Three ocean beaches will open in early May for a razor-clam dig that could be the last dig of the season.
Morning digs are set on two beaches – Long Beach and Twin Harbors – for six straight days, May 3-8. Mocrocks Beach, which extends north from the Copalis River to the southern boundary of the Quinault Indian Reservation, will also be open for razor-clam digging May 7-8.
No digging will be allowed on any of those beaches after noon.
The Washington Department of Fish and Wildlife (WDFW) approved the dig after marine toxin tests showed that the clams on all three beaches are safe to eat.
Under state rules, harvesters may take no more than 15 razor clams and must keep the first 15 taken, regardless of size or condition. Each digger’s limit must be kept in a separate container.
Dan Ayres, WDFW coastal shellfish coordinator, said clam diggers have taken most of the razor clams available for harvest this season on Washington’s ocean beaches.
“The April opener was very successful, both in terms of weather conditions and the number of clams dug,” Ayres said. “After this next dig, we’ll have to see if any more clams can be harvested under the state’s share of the annual quota.”
Two beaches – Copalis and Kalaloch – are closed for the season, said Ayres, noting that the April dig brought Copalis Beach up to 98.8 percent of the state’s harvest quota. “What remains isn’t enough for even one more day of digging,” he said.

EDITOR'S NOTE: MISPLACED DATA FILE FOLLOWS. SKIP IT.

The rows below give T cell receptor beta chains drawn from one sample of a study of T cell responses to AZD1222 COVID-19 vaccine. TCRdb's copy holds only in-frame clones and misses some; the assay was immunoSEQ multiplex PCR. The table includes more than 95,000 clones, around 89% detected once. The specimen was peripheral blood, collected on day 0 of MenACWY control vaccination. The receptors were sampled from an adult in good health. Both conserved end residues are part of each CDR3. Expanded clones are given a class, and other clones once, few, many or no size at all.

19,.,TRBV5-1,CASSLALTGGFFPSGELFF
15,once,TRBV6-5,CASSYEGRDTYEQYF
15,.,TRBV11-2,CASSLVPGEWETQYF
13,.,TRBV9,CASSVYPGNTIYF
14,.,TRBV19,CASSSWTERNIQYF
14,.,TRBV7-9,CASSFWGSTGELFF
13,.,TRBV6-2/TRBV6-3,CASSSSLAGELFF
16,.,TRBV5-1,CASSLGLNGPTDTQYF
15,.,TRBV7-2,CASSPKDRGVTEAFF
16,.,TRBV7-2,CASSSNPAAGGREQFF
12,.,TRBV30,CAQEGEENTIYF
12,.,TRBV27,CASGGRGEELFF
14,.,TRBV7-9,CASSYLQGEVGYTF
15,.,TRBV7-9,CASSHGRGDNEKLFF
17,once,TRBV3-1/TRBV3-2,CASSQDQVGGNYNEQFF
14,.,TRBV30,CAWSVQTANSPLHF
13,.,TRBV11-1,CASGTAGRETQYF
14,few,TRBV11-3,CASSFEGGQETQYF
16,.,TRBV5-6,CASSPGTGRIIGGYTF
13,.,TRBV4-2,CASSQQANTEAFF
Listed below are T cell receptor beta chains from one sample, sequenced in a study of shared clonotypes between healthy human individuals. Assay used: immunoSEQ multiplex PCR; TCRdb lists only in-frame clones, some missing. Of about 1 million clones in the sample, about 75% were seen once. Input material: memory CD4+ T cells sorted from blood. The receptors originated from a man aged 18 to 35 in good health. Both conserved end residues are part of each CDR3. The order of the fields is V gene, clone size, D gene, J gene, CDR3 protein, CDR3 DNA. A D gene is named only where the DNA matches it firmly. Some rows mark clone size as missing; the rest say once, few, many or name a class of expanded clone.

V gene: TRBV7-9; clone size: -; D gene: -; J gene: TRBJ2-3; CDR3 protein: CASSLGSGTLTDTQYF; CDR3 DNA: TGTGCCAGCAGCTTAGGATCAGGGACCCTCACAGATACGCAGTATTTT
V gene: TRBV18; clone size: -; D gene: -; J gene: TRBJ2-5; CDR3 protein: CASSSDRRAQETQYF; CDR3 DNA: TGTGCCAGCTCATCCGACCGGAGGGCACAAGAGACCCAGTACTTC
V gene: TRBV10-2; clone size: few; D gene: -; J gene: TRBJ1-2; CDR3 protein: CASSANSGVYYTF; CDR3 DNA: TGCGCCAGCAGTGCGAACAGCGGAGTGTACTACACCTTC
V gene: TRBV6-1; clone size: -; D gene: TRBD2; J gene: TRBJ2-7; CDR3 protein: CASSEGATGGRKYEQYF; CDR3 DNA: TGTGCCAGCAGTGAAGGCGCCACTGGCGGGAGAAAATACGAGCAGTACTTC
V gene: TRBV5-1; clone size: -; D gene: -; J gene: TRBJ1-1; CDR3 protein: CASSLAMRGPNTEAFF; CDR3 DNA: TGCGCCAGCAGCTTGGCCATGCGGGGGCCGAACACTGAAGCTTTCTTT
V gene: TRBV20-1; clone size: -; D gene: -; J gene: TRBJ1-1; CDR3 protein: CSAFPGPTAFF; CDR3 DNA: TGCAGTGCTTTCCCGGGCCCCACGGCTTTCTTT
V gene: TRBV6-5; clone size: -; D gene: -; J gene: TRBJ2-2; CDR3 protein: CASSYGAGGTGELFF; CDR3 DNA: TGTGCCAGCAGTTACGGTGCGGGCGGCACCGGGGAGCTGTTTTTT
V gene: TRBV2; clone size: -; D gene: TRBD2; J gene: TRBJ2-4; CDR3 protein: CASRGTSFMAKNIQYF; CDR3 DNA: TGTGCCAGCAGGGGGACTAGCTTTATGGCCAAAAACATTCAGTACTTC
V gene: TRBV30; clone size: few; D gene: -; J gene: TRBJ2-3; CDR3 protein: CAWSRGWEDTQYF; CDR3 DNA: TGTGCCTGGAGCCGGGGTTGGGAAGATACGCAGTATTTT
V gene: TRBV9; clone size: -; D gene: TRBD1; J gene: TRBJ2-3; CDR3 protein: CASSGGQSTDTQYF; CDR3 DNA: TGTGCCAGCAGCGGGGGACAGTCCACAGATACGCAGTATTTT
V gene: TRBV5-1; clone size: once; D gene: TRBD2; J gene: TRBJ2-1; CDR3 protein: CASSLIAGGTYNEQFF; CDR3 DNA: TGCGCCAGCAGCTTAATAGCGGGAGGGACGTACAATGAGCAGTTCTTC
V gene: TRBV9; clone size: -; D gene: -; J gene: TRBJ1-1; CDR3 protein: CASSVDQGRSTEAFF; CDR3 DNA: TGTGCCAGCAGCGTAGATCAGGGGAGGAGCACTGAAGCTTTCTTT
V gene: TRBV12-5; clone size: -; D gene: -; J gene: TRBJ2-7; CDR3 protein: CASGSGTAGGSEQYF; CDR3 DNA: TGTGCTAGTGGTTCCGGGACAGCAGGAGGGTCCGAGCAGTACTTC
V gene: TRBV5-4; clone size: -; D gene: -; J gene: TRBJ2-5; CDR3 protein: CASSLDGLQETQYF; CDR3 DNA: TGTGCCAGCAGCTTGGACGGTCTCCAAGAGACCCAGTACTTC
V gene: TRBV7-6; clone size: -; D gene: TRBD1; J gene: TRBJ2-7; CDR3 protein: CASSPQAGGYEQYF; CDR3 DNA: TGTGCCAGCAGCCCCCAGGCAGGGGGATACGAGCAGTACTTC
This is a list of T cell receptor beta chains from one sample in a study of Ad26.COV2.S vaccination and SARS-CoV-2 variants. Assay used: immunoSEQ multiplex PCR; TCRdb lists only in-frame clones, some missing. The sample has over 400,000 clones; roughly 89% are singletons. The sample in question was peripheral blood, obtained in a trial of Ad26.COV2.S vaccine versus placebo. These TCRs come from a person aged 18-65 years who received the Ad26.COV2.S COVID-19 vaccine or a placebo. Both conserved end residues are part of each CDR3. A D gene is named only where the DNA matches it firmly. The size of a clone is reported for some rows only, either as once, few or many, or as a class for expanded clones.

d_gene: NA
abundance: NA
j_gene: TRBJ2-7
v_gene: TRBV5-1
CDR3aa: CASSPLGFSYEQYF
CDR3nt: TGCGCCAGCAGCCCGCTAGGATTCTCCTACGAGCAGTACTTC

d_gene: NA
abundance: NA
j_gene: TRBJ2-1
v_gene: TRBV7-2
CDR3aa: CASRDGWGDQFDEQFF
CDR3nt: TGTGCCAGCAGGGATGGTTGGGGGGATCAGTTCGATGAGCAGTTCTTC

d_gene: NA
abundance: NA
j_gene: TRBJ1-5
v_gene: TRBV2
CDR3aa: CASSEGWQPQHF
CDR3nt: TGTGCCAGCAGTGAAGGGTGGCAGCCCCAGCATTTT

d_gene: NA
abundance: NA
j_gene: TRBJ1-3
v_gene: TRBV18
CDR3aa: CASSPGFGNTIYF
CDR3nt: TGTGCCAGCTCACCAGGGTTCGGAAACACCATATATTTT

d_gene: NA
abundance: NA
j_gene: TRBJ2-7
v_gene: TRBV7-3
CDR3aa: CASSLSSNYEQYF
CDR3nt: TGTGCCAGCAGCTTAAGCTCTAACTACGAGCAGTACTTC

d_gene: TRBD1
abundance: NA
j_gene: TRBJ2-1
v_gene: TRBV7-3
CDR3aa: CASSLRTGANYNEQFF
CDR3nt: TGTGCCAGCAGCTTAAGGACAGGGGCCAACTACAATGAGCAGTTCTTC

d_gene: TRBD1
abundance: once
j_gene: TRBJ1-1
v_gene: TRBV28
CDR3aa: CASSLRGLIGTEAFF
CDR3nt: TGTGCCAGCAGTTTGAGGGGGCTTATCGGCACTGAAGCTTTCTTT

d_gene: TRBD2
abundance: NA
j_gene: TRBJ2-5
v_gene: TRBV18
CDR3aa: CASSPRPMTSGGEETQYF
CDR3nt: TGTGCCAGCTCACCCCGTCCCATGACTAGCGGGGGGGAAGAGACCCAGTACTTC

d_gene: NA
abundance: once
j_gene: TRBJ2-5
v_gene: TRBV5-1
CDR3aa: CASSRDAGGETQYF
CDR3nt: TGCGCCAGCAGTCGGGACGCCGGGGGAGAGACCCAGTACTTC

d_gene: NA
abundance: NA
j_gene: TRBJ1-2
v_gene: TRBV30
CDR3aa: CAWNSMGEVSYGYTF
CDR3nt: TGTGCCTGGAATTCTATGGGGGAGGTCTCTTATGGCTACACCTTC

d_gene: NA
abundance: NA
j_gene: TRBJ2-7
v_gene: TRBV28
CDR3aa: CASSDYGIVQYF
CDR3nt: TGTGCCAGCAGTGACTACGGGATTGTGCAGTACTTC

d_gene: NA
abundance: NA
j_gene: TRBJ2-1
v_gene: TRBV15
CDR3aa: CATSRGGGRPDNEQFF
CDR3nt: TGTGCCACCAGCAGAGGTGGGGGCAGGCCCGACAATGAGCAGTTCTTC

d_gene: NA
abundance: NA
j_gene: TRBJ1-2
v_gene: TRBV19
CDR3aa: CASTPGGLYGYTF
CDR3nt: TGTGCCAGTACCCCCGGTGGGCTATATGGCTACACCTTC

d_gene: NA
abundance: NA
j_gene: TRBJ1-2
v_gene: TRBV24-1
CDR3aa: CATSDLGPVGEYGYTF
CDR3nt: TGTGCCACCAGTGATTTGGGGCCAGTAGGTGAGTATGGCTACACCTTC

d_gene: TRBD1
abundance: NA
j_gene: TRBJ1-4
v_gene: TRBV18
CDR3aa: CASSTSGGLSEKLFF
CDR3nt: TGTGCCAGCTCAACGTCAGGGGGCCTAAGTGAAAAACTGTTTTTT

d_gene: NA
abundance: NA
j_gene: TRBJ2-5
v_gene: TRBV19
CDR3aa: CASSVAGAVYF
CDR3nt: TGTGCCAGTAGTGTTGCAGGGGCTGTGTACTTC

Copalis Beach, now closed until fall, lies south of the Copalis River and includes Ocean Shores, Oyhut and Ocean City. Ayres cautions diggers to observe the boundary between that area and Mocrocks Beach, which will open May 7-8 north of the Copalis River. The area opening to digging at Mocrocks includes Iron Springs, Roosevelt Beach, Pacific Beach and Moclips.
“The boundary isn’t really an issue when both beaches are open for digging, but it will be for the upcoming opening,” he said.
Ayres also reminds diggers to avoid signed upland beach areas at Long Beach and Twin Harbors, which are closed to protect nesting western snowy plovers. At Long Beach, the closed areas are located north of the Oysterville Road from the state park boundary north to Leadbetter Point. At Twin Harbors, the closed areas are located from just south of Midway Beach Road to the first beach-access trail at Grayland Beach State Park.
Dates and morning low tides for the upcoming dig are:
- Tuesday, May 3 – 7:29 a.m., -0.6 ft; Long Beach, Twin Harbors.
- Wednesday, May 4 – 8:04 a.m., -0.8 ft; Long Beach, Twin Harbors.
- Thursday, May 5 – 8:40 a.m., -0.8 ft; Long Beach, Twin Harbors.
- Friday, May 6 – 9:18 a.m., -0.8 ft; Long Beach, Twin Harbors.
- Saturday, May 7 – 10:00 a.m., -0.6 ft; Long Beach, Twin Harbors, Mocrocks.
- Sunday, May 8 – 10:46 a.m., -0.4 ft; Long Beach, Twin Harbors, Mocrocks.
A home building market that is at a 20 to 30 year low and plywood market conditions that are at a 50 year low have forced the shutdown of the Hoquiam Plywood facility. Manager Mark McFeely says the shutdown will impact around 100 employees and will be on a week to week basis. Employees of Hoquiam Plywood were reportedly been told last night that the decision to shutdown had been made and that today was the last day of operation. McFeely says the company attempted to keep up operations, making shipments throughout the country, but “if we’re not moving wood we can’t operate”.